If these laws were irrelevant, they would no longer be part of the states' constitutions.

The fact that they are there means that the laws can be used against an atheist running for office. Even if the feds say it's unconstitutional by their standards, it would still require the candidate who has been refused the right to run to take it all the way to the Supreme Court, a process of several years, and with the Court in the configuration it is today, there is no guarantee that the atheist would win. Even if he or she did, the point would be moot for him personally, as someone else would already be in office.

I find this to be extremely discriminatory. If it were true that these laws have no bearing, why are they still in the laws of these states?

There IS a conspiracy here.

According to some polls, only 37% of Americans would be willing to vote for an atheist for president. Most people would vote for a black person, a gay man or a woman before they'd vote for an atheist.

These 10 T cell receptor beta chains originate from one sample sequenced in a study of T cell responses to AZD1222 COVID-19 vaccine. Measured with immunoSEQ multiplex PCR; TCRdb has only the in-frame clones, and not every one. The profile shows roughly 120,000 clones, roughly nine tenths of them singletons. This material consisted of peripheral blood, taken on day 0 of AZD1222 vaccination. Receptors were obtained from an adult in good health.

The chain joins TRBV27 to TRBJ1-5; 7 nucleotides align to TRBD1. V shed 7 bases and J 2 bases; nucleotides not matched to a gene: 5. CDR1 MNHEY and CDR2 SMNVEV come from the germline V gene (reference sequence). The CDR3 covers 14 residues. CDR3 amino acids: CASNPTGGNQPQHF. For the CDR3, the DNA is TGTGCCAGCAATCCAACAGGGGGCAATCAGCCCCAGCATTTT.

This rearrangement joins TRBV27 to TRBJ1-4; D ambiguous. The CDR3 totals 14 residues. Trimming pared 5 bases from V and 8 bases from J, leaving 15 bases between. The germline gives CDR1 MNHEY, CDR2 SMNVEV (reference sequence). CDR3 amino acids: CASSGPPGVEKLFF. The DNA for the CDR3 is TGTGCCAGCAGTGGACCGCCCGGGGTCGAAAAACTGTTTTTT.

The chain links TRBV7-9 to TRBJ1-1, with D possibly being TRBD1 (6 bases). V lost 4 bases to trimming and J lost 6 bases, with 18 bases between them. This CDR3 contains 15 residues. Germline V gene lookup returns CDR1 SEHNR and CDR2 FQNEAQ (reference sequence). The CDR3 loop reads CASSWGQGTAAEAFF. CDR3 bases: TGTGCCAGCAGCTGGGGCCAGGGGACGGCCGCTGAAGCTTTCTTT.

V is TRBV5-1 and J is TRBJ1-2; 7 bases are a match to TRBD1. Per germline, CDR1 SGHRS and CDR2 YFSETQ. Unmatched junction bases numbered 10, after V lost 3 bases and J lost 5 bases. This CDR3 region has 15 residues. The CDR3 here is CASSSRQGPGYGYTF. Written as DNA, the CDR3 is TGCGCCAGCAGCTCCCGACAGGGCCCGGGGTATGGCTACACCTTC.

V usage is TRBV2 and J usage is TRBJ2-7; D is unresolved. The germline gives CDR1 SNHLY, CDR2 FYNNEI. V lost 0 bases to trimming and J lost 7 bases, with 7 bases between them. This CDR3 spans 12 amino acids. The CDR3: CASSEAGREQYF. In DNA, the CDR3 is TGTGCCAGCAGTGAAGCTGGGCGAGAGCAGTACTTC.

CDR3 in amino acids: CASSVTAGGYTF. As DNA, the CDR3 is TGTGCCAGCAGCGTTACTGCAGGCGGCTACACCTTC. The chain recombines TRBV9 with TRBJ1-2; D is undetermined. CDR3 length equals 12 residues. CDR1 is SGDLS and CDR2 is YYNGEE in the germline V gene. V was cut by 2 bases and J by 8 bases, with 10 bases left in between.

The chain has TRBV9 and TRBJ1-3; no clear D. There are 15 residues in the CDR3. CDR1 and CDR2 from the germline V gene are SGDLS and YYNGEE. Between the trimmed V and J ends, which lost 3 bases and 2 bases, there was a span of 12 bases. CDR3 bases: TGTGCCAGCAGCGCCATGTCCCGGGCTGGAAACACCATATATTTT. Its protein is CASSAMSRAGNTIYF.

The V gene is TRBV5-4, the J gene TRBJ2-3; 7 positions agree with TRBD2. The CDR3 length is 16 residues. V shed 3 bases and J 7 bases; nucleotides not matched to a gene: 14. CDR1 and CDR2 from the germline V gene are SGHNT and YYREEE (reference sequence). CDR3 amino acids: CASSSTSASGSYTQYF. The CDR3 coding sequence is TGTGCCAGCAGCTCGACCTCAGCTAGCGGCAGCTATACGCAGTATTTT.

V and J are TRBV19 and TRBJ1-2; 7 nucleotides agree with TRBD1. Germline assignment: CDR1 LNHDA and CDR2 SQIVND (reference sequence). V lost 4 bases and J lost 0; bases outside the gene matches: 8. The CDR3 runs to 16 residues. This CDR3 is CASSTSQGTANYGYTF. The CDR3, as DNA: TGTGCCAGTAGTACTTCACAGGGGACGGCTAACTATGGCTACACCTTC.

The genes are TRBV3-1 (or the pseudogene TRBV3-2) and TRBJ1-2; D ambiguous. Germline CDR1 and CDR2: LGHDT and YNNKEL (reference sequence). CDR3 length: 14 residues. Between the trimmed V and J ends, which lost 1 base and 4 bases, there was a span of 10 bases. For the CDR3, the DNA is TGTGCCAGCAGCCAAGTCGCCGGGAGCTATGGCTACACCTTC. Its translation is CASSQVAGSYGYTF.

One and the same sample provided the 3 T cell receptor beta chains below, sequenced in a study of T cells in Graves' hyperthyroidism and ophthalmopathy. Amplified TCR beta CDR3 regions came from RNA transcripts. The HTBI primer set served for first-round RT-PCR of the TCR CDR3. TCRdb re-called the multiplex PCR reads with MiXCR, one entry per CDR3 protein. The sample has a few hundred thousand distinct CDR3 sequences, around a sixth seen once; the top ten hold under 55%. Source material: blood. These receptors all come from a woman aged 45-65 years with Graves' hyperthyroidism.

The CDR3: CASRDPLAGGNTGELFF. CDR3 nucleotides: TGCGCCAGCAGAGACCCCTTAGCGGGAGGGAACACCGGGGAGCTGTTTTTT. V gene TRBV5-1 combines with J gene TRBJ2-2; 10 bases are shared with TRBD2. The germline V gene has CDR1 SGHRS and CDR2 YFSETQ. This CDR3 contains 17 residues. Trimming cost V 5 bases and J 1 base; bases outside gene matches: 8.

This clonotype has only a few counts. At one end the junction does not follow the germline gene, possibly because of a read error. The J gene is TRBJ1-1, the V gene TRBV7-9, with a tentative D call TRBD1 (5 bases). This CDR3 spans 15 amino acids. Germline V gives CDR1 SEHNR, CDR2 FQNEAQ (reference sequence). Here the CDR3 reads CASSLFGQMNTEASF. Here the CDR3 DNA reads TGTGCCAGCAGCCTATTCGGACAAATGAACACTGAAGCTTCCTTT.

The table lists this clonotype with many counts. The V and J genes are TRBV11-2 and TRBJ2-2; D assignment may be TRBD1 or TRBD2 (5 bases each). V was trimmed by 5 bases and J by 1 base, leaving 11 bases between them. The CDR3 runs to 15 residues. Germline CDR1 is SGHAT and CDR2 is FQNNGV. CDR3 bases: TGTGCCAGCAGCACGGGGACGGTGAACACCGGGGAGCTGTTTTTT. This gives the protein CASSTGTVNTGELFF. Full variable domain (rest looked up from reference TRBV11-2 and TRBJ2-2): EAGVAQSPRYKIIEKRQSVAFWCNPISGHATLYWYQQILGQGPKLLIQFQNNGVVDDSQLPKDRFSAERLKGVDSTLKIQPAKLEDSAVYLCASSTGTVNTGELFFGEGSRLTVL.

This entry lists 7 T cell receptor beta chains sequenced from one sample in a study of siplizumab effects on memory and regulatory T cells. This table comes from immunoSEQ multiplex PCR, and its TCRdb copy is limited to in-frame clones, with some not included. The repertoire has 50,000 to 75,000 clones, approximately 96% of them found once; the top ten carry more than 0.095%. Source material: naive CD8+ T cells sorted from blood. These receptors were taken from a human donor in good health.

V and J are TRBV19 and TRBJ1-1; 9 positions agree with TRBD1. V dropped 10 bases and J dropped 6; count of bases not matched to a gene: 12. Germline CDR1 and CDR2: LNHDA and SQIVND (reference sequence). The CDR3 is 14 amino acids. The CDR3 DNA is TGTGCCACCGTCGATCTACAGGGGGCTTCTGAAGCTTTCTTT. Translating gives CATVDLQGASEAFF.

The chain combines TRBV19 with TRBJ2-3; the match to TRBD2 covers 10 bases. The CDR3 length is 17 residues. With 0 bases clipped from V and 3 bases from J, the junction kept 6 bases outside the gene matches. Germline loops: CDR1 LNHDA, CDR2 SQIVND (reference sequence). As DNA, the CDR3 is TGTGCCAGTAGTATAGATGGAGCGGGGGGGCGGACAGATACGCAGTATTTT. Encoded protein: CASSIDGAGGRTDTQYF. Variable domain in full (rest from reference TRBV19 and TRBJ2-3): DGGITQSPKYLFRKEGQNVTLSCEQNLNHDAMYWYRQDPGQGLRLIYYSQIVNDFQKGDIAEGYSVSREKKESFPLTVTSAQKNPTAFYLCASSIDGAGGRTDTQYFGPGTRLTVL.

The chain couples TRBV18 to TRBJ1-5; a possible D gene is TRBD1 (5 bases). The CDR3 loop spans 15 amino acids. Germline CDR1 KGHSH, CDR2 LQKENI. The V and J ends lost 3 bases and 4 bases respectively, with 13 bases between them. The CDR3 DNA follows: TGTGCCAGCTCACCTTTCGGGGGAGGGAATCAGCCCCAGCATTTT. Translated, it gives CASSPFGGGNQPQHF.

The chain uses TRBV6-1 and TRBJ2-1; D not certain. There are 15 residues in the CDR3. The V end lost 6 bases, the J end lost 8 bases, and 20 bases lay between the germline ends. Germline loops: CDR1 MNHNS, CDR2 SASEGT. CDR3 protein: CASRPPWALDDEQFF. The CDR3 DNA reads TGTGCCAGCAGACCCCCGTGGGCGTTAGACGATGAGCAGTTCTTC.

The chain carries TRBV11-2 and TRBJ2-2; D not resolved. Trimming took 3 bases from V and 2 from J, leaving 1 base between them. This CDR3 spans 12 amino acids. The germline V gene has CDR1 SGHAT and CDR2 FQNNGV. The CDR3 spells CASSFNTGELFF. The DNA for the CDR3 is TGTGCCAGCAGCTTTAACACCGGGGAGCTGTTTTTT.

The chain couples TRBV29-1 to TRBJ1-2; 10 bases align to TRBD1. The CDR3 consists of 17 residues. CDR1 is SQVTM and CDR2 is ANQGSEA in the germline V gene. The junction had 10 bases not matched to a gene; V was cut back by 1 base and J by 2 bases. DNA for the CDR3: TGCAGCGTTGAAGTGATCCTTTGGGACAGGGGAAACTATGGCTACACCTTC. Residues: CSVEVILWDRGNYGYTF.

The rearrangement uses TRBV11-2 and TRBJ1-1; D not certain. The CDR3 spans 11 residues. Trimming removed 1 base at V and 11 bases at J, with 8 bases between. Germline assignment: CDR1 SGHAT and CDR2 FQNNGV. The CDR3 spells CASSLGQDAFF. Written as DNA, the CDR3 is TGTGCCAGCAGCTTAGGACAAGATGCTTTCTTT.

Religious discrimination in public life: alive and well in the US despite our separation of church and state.

posted on Sep, 26 2007 @ 12:59 PM
Well, nice try, but what a lame attempt to keep your position.

The state matter has gone to the Supreme Court and has been put down unanimously as unconstitutional. While States have the right to differ with federal regulations, they don't get the right to perform unconstitutional acts in the face of Supreme Court rulings.

Concerning the silly statement that if the archaic laws aren't relevant they wouldn't be there...